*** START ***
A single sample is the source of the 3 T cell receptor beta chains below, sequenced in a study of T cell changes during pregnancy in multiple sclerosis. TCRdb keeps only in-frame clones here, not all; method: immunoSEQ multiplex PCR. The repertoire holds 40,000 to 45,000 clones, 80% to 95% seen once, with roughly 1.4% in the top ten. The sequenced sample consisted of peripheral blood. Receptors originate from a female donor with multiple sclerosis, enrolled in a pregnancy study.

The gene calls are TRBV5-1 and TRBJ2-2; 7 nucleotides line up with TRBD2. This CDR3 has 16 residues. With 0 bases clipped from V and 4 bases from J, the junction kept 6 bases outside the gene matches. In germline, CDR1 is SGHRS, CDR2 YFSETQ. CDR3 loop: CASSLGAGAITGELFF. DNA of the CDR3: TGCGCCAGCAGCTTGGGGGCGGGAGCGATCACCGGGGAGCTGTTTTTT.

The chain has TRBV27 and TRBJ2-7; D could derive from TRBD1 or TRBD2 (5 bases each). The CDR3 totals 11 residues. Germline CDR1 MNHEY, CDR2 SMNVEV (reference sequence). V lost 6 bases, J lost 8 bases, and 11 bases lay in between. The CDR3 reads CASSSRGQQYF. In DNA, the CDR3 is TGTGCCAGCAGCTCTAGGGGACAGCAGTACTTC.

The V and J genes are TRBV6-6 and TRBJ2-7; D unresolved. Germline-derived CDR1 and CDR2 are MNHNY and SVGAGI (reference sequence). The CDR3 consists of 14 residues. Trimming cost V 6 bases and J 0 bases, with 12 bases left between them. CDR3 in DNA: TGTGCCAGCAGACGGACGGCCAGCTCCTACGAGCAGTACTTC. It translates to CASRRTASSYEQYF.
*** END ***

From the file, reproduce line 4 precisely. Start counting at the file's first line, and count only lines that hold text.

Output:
The V and J genes are TRBV6-6 and TRBJ2-7; D unresolved. Germline-derived CDR1 and CDR2 are MNHNY and SVGAGI (reference sequence). The CDR3 consists of 14 residues. Trimming cost V 6 bases and J 0 bases, with 12 bases left between them. CDR3 in DNA: TGTGCCAGCAGACGGACGGCCAGCTCCTACGAGCAGTACTTC. It translates to CASRRTASSYEQYF.